LIMA, Peru (CNS) -- Pope Francis was
greeted by the Peruvian president, the country's bishops, a military honor
guard and a children's orchestra on his arrival in Peru on Jan. 18. During his
visit, he will meet with Amazonian indigenous people from three countries,
visit a neighborhood devastated by flooding early last year, and pray in the
place of Peru's greatest popular religious devotion.
Accompanied by President Pedro
Pablo Kuczynsky, the pope heard the "Hallelujah Chorus" sung by a
choir accompanied by a children's orchestra. The bishops filed past, greeting
the president, and the Cabinet ministers then greeted the pope, who blessed a
religious item for one.
Helicopters buzzed overhead and
security was heavy along the motorcade route from the airport to the nuncio's
residence, where he will stay, while onlookers waved and some chanted
"Pope Francis, we want your blessing."
In Peru, he is likely to return
to several themes that marked his visit to Chile. In the southeastern town of
Puerto Maldonado, members of various Amazonian indigenous peoples will ask for
his support in defense of their rights to territory, health, education and
their indigenous identity. Those demands echo sentiments expressed by Mapuche
people in southern Chile.
Visiting the Amazonian area
where forests have been obliterated by unregulated gold mining, the pope will
call on Christians to care for "our common home," as he did in the
encyclical, "Laudato Si'."
Pope Francis also is expected to
mention migration and human trafficking. Thousands of migrants, mainly from
Venezuela, have arrived in Peru in recent years in search of better
opportunities. The gold-mining area around Puerto Maldonado is a destination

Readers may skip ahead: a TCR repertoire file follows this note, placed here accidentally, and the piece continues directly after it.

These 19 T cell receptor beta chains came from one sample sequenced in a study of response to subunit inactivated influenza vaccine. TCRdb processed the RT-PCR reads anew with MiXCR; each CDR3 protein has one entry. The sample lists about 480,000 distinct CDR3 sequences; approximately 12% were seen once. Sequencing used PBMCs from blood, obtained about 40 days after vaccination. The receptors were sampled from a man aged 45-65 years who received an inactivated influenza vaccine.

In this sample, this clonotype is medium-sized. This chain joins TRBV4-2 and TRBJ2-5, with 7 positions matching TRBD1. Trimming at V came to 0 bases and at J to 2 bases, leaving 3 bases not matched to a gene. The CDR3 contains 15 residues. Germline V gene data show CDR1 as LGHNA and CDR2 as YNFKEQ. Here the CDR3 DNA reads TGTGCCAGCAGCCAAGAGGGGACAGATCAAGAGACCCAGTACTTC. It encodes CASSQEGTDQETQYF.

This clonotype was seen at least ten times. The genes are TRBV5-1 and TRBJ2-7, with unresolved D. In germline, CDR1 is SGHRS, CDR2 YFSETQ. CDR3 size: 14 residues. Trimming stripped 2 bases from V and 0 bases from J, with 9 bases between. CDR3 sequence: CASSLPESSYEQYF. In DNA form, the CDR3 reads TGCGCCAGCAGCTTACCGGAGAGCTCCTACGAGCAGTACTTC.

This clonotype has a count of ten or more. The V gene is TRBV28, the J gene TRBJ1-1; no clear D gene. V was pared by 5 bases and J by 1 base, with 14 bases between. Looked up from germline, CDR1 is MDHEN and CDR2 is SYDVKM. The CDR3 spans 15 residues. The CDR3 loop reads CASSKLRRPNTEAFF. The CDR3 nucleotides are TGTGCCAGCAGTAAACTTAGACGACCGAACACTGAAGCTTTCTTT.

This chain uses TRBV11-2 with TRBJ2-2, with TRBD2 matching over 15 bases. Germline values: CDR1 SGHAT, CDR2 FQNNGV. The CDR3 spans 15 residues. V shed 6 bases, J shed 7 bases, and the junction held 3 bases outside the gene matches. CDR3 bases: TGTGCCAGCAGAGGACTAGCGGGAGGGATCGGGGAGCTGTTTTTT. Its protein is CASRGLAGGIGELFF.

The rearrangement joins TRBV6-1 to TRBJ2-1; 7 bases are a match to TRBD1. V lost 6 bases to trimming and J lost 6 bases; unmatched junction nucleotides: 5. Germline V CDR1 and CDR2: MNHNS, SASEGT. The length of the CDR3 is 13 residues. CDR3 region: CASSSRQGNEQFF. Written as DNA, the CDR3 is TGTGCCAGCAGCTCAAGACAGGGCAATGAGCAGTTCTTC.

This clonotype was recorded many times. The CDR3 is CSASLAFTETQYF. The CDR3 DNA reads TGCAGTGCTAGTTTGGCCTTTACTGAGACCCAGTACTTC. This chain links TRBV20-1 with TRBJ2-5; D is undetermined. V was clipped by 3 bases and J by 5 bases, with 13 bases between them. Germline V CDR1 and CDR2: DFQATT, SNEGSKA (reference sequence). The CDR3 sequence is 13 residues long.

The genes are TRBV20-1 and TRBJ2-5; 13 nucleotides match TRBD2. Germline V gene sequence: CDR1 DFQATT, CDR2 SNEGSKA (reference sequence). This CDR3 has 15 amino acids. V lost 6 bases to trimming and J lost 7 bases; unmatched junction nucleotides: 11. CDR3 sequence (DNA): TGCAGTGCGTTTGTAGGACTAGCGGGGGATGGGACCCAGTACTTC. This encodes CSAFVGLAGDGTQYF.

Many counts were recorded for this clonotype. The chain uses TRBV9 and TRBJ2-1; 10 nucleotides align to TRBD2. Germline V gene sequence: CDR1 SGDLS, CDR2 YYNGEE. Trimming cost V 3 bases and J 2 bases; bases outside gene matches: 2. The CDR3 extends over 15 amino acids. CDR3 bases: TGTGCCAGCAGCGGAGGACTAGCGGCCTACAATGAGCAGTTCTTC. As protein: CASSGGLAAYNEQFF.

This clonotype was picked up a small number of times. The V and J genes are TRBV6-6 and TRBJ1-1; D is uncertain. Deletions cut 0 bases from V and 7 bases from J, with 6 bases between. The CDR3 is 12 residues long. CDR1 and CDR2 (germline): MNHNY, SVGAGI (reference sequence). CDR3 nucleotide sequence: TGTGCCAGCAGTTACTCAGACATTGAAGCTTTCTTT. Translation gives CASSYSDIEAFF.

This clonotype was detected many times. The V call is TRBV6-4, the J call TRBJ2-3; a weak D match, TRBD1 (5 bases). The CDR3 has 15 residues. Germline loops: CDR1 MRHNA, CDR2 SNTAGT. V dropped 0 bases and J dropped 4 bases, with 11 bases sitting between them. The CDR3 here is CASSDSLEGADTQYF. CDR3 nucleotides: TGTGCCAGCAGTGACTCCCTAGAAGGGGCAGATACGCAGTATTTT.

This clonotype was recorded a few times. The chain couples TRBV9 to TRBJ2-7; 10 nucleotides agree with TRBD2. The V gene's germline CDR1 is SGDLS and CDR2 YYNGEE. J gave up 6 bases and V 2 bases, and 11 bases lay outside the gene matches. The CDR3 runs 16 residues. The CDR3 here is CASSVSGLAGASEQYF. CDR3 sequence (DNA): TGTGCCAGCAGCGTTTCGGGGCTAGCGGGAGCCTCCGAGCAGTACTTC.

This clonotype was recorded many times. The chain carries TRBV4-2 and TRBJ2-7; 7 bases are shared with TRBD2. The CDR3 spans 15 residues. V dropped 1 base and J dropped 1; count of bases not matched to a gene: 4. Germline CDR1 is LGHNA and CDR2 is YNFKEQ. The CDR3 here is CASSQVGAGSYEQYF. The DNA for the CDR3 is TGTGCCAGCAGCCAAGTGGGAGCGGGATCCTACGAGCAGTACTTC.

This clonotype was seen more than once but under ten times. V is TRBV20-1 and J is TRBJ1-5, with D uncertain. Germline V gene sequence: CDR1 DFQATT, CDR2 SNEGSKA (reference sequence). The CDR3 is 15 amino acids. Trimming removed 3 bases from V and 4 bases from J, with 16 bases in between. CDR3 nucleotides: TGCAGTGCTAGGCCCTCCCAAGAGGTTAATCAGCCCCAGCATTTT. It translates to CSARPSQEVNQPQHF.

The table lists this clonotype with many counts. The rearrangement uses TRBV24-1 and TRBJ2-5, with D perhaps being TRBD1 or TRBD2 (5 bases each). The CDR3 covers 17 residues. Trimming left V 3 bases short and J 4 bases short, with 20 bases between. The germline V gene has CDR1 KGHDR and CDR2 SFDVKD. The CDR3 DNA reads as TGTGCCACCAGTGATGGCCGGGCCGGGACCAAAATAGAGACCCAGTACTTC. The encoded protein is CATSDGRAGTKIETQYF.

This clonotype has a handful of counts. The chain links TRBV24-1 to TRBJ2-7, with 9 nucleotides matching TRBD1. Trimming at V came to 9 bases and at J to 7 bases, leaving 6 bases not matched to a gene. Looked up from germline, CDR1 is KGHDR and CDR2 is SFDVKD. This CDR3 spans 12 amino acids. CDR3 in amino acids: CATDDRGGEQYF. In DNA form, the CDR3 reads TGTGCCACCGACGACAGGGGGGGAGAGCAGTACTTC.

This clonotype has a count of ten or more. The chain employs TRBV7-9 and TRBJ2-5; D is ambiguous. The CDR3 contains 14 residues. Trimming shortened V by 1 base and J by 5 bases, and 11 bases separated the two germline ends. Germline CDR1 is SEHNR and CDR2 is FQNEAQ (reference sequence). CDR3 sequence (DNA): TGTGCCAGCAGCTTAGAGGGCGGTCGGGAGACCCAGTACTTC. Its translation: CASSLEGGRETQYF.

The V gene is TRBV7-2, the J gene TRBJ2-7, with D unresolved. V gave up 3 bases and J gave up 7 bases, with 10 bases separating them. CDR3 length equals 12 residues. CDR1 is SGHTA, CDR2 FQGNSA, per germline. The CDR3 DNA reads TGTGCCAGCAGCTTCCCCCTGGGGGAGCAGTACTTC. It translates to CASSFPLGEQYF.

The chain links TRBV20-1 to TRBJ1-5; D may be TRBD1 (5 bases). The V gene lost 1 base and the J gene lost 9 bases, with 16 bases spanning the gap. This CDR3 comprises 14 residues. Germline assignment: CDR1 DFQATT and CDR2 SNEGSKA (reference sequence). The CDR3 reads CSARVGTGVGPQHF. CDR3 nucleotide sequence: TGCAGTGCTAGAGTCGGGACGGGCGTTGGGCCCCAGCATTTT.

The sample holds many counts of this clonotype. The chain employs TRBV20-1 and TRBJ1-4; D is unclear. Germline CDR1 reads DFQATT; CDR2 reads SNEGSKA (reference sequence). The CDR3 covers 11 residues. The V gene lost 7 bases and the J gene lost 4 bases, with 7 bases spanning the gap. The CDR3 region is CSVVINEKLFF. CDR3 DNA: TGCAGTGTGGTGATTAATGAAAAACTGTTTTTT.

for human traffickers, who force women into prostitution.
As he did in Chile, he is likely
to raise the issue of sexual abuse by church workers, in the wake of
accusations against leaders of Sodalitium Christianae Vitae, a Catholic
movement founded in Lima in the 1970s. The Vatican recently named a Colombian
bishop to oversee the group because of concerns about formation and financial
The trip will highlight the deep
faith that Peruvian Catholics express through popular religious devotions in
various parts of the country.
On Jan. 19, the pope will meet
with indigenous people from the Amazonian regions of Peru, Brazil and Bolivia. The
event will mark the first step toward the Synod of Bishops for the Amazon,
which Pope Francis has called for 2019. He also will meet with civil society
representatives and visit a children's home founded by a Swiss missionary
After returning to Lima in the
afternoon, he will address government officials, civil society representatives
and members of the diplomatic corps and speak with Kuczynski. He also will meet
with fellow Jesuits at the ornate colonial San Pedro Church in downtown Lima.
On the second day of his trip,
Pope Francis will travel to Trujillo, on Peru's northern coast. He will visit
the neighborhood of Buenos Aires, where houses were inundated with 3-5 feet of
water and mud during unseasonable flooding in March 2016. Father Hipolito
Puricaza Sernaque, secretary-general of the diocesan Caritas office, said
people hope the pope's words during his trip will "soften the hearts of
those responsible for the (post-flood) reconstruction, bring hope and renew our
faith in God."
He also will celebrate an
open-air Mass on the beach. Pilgrims from various parts of northern Peru will greet
the pope with images of Jesus and Mary that are central to popular devotions in
their regions. The pope will pray before the Marian images, particularly the
one known as the Virgen de la Puerta, or Our Lady of the Gate, before returning
On Jan. 21, Pope Francis will
visit the shrine of Our Lord of the Miracles, Peru's largest popular devotion,
and pray before the relics of Peruvian saints, including St. Rose of Lima and
St. Martin of Porres. He also will meet with the country's bishops and pray the
Angelus in Lima's main plaza before celebrating an open-air Mass.